For clear money savings, each team member collects a minimum of $20 of coupon and discount food store savings on the food items you will serve at the event. One to two Sunday newspaper coupon clippings should do it. Four team members equals a minimum of $80 in food savings. Five team members results in a minimum of $100 in food savings.

    Additionally, each team member is responsible for their own cooking pans, which they will bring with the dish they prepare. If you use six large aluminum foil baking pans, this is a savings of more than $30. Throughout the year cooks spend $8 to 10 per event for large aluminum foil baking pans. If you host five events a year and purchase four pans per event, this is easily a savings of well over $100. Sturdier aluminum foil pans can cost as much as $30 a piece, which would be a wider savings.

  • Create a Memorable Theme:
    During this first meeting with your team, brainstorm and create a theme for the event. For example, if you are cooking for a family reunion, for a theme consider "My Heart Belongs to My Family" or "Family Fun in the Sun."

  • Important Tips on Saving at the Grocery Store:
    Rather than focusing on the costs of food, focus on how much money can be found in a thick stack of coupons. As soon as you identify your team, start searching for coupon savings for the food items you will prepare. Browse your local Sunday newspaper. Daily community newspapers also carry valuable coupons. Newspapers are packed with loads of coupon savings. Brand-name food producers, such as Kellogg's, Nabisco and Kraft, provide coupons regularly at their websites. Keep in mind that each team member is to collect a minimum of $20 in savings from a combination of coupon and bulk food membership discounts. Don't think you can save hundreds of dollars at the grocery store? Check out the following sites:
    • Cool Savings: www.coolsavings.com
    • Free Coupons: www.freecoupons.com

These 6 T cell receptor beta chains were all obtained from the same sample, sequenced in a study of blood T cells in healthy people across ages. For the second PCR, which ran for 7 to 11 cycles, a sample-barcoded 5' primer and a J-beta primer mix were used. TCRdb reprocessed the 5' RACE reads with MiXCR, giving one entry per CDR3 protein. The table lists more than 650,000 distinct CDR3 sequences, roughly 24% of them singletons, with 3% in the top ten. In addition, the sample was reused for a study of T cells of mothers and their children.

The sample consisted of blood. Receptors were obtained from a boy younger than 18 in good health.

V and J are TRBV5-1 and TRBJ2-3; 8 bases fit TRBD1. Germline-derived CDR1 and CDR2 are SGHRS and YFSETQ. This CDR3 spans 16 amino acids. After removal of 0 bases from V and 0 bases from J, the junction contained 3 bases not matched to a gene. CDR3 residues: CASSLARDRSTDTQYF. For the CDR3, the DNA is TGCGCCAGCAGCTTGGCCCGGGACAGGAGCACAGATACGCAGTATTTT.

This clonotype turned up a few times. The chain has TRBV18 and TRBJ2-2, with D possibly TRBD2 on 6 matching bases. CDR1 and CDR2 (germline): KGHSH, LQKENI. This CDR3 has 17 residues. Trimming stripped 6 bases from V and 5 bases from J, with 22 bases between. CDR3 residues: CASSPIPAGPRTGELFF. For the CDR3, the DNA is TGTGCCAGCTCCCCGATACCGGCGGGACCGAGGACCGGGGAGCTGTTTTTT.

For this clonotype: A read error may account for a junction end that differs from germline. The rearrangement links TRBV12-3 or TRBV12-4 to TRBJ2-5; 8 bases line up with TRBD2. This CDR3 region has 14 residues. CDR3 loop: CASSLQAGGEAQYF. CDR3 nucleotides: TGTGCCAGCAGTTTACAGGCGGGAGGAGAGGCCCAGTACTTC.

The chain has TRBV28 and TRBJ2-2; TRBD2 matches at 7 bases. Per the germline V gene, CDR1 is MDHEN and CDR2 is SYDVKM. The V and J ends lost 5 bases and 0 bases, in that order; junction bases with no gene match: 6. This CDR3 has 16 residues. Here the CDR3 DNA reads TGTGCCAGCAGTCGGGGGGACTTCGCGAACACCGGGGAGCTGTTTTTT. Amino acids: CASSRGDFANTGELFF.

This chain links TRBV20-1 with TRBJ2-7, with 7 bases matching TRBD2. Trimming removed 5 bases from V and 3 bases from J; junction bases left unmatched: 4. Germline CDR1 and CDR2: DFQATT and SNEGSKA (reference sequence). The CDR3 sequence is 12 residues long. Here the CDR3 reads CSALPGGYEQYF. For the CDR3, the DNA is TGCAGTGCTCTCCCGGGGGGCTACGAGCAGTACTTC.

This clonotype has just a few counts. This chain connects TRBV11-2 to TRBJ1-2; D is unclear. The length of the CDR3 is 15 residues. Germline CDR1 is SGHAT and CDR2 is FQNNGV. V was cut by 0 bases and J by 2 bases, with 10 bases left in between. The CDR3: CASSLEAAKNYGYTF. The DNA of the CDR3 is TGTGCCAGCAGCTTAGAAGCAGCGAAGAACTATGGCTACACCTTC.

• My Savings: www.mysavings.com
    • Coupon Cabin: www.couponcabin.com

    Remember to buy in bulk. Are Sam's Club, Costco or another warehouse bulk food store running a special on the items you'll need for your menu? How about a discount grocer? Are any of the items on your menu being discontinued? Buying in bulk at warehouse stores may entitle you to receive a free gift card to use later. Check out www.bulkfoods.com for savings you can enjoy when buying in bulk.

    Stick to your menu items. It can be tempting to buy everything you see on sale or everything you see a great coupon for. An excellent way to avoid doing this is to shop separately for the event instead of shopping for the items at the same time you do your regular grocery shopping. Stay focused to realize greater savings.

  • Have Fun and Give Credit Where Credit Is Due:
    You and your team didn't do all that work for nothing. On the day of the event comes the real reward. Enjoy being with your guests. Share experiences you had building up to the event. Recognize and applaud each team member for what they did to make the event a success.

  • Do It Again:
    Build a team each time you host a large event. In time, you will become a pro at food costs savings, large event preparations and wrapping up a sizable get-togethers. You might learn more cost saving tips or become a much-requested event planner.